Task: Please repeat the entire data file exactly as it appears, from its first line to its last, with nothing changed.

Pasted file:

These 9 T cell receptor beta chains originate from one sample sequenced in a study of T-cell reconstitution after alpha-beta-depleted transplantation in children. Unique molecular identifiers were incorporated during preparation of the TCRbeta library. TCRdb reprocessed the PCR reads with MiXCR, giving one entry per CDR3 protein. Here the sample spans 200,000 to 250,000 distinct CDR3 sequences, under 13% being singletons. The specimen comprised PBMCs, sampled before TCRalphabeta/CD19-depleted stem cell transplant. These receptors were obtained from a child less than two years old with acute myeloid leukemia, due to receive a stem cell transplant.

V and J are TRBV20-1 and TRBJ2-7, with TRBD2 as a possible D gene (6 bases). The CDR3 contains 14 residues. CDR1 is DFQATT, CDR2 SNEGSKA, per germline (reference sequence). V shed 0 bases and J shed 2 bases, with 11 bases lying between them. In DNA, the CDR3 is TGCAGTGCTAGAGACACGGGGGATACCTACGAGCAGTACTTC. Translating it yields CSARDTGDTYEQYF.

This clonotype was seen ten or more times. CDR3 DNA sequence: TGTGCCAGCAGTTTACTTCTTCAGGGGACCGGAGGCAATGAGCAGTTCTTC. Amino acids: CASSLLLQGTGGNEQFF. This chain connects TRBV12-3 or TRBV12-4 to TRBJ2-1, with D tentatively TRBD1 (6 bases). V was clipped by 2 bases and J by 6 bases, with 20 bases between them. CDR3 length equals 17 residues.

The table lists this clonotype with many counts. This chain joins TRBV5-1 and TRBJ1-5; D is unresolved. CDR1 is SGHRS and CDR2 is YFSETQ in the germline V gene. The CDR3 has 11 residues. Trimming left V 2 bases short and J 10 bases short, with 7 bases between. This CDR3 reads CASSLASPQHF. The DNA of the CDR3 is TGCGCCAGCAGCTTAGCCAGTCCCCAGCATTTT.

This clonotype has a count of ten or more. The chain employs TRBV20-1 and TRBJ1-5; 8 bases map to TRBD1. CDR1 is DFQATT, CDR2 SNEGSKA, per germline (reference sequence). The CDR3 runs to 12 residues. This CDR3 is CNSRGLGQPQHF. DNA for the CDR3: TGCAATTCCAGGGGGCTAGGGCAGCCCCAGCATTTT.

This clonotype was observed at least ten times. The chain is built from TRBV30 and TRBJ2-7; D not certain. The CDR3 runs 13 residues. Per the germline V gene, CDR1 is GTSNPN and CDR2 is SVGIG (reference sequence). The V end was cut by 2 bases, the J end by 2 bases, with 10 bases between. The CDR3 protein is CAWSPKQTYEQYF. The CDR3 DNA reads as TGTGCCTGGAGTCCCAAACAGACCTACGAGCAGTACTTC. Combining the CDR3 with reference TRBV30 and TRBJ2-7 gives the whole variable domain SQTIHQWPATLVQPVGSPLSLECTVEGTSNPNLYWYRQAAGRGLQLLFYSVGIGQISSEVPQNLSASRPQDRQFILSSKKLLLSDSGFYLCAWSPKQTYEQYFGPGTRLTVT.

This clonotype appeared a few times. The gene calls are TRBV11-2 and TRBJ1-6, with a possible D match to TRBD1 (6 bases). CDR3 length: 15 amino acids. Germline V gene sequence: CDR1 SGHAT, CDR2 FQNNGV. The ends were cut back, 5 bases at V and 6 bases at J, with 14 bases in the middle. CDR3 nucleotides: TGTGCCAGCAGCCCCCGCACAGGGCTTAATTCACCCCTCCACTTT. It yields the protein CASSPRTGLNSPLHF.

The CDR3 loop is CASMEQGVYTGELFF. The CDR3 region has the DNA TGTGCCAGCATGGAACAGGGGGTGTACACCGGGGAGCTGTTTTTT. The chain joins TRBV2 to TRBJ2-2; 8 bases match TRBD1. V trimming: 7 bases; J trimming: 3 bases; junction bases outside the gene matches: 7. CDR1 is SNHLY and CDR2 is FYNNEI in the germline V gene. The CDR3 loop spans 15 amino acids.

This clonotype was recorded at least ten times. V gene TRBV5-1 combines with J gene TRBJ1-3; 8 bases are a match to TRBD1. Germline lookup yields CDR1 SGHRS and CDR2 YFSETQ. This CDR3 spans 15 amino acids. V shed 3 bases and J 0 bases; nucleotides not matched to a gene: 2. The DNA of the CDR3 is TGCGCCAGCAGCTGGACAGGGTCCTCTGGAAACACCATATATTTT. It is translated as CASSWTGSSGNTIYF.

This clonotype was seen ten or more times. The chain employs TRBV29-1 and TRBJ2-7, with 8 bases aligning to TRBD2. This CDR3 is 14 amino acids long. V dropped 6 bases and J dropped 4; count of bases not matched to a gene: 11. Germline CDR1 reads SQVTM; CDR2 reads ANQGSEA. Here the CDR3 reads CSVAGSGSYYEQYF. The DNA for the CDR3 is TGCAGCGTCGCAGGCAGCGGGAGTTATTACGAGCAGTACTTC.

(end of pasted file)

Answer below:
These 9 T cell receptor beta chains originate from one sample sequenced in a study of T-cell reconstitution after alpha-beta-depleted transplantation in children. Unique molecular identifiers were incorporated during preparation of the TCRbeta library. TCRdb reprocessed the PCR reads with MiXCR, giving one entry per CDR3 protein. Here the sample spans 200,000 to 250,000 distinct CDR3 sequences, under 13% being singletons. The specimen comprised PBMCs, sampled before TCRalphabeta/CD19-depleted stem cell transplant. These receptors were obtained from a child less than two years old with acute myeloid leukemia, due to receive a stem cell transplant.

V and J are TRBV20-1 and TRBJ2-7, with TRBD2 as a possible D gene (6 bases). The CDR3 contains 14 residues. CDR1 is DFQATT, CDR2 SNEGSKA, per germline (reference sequence). V shed 0 bases and J shed 2 bases, with 11 bases lying between them. In DNA, the CDR3 is TGCAGTGCTAGAGACACGGGGGATACCTACGAGCAGTACTTC. Translating it yields CSARDTGDTYEQYF.

This clonotype was seen ten or more times. CDR3 DNA sequence: TGTGCCAGCAGTTTACTTCTTCAGGGGACCGGAGGCAATGAGCAGTTCTTC. Amino acids: CASSLLLQGTGGNEQFF. This chain connects TRBV12-3 or TRBV12-4 to TRBJ2-1, with D tentatively TRBD1 (6 bases). V was clipped by 2 bases and J by 6 bases, with 20 bases between them. CDR3 length equals 17 residues.

The table lists this clonotype with many counts. This chain joins TRBV5-1 and TRBJ1-5; D is unresolved. CDR1 is SGHRS and CDR2 is YFSETQ in the germline V gene. The CDR3 has 11 residues. Trimming left V 2 bases short and J 10 bases short, with 7 bases between. This CDR3 reads CASSLASPQHF. The DNA of the CDR3 is TGCGCCAGCAGCTTAGCCAGTCCCCAGCATTTT.

This clonotype has a count of ten or more. The chain employs TRBV20-1 and TRBJ1-5; 8 bases map to TRBD1. CDR1 is DFQATT, CDR2 SNEGSKA, per germline (reference sequence). The CDR3 runs to 12 residues. This CDR3 is CNSRGLGQPQHF. DNA for the CDR3: TGCAATTCCAGGGGGCTAGGGCAGCCCCAGCATTTT.

This clonotype was observed at least ten times. The chain is built from TRBV30 and TRBJ2-7; D not certain. The CDR3 runs 13 residues. Per the germline V gene, CDR1 is GTSNPN and CDR2 is SVGIG (reference sequence). The V end was cut by 2 bases, the J end by 2 bases, with 10 bases between. The CDR3 protein is CAWSPKQTYEQYF. The CDR3 DNA reads as TGTGCCTGGAGTCCCAAACAGACCTACGAGCAGTACTTC. Combining the CDR3 with reference TRBV30 and TRBJ2-7 gives the whole variable domain SQTIHQWPATLVQPVGSPLSLECTVEGTSNPNLYWYRQAAGRGLQLLFYSVGIGQISSEVPQNLSASRPQDRQFILSSKKLLLSDSGFYLCAWSPKQTYEQYFGPGTRLTVT.

This clonotype appeared a few times. The gene calls are TRBV11-2 and TRBJ1-6, with a possible D match to TRBD1 (6 bases). CDR3 length: 15 amino acids. Germline V gene sequence: CDR1 SGHAT, CDR2 FQNNGV. The ends were cut back, 5 bases at V and 6 bases at J, with 14 bases in the middle. CDR3 nucleotides: TGTGCCAGCAGCCCCCGCACAGGGCTTAATTCACCCCTCCACTTT. It yields the protein CASSPRTGLNSPLHF.

The CDR3 loop is CASMEQGVYTGELFF. The CDR3 region has the DNA TGTGCCAGCATGGAACAGGGGGTGTACACCGGGGAGCTGTTTTTT. The chain joins TRBV2 to TRBJ2-2; 8 bases match TRBD1. V trimming: 7 bases; J trimming: 3 bases; junction bases outside the gene matches: 7. CDR1 is SNHLY and CDR2 is FYNNEI in the germline V gene. The CDR3 loop spans 15 amino acids.

This clonotype was recorded at least ten times. V gene TRBV5-1 combines with J gene TRBJ1-3; 8 bases are a match to TRBD1. Germline lookup yields CDR1 SGHRS and CDR2 YFSETQ. This CDR3 spans 15 amino acids. V shed 3 bases and J 0 bases; nucleotides not matched to a gene: 2. The DNA of the CDR3 is TGCGCCAGCAGCTGGACAGGGTCCTCTGGAAACACCATATATTTT. It is translated as CASSWTGSSGNTIYF.

This clonotype was seen ten or more times. The chain employs TRBV29-1 and TRBJ2-7, with 8 bases aligning to TRBD2. This CDR3 is 14 amino acids long. V dropped 6 bases and J dropped 4; count of bases not matched to a gene: 11. Germline CDR1 reads SQVTM; CDR2 reads ANQGSEA. Here the CDR3 reads CSVAGSGSYYEQYF. The DNA for the CDR3 is TGCAGCGTCGCAGGCAGCGGGAGTTATTACGAGCAGTACTTC.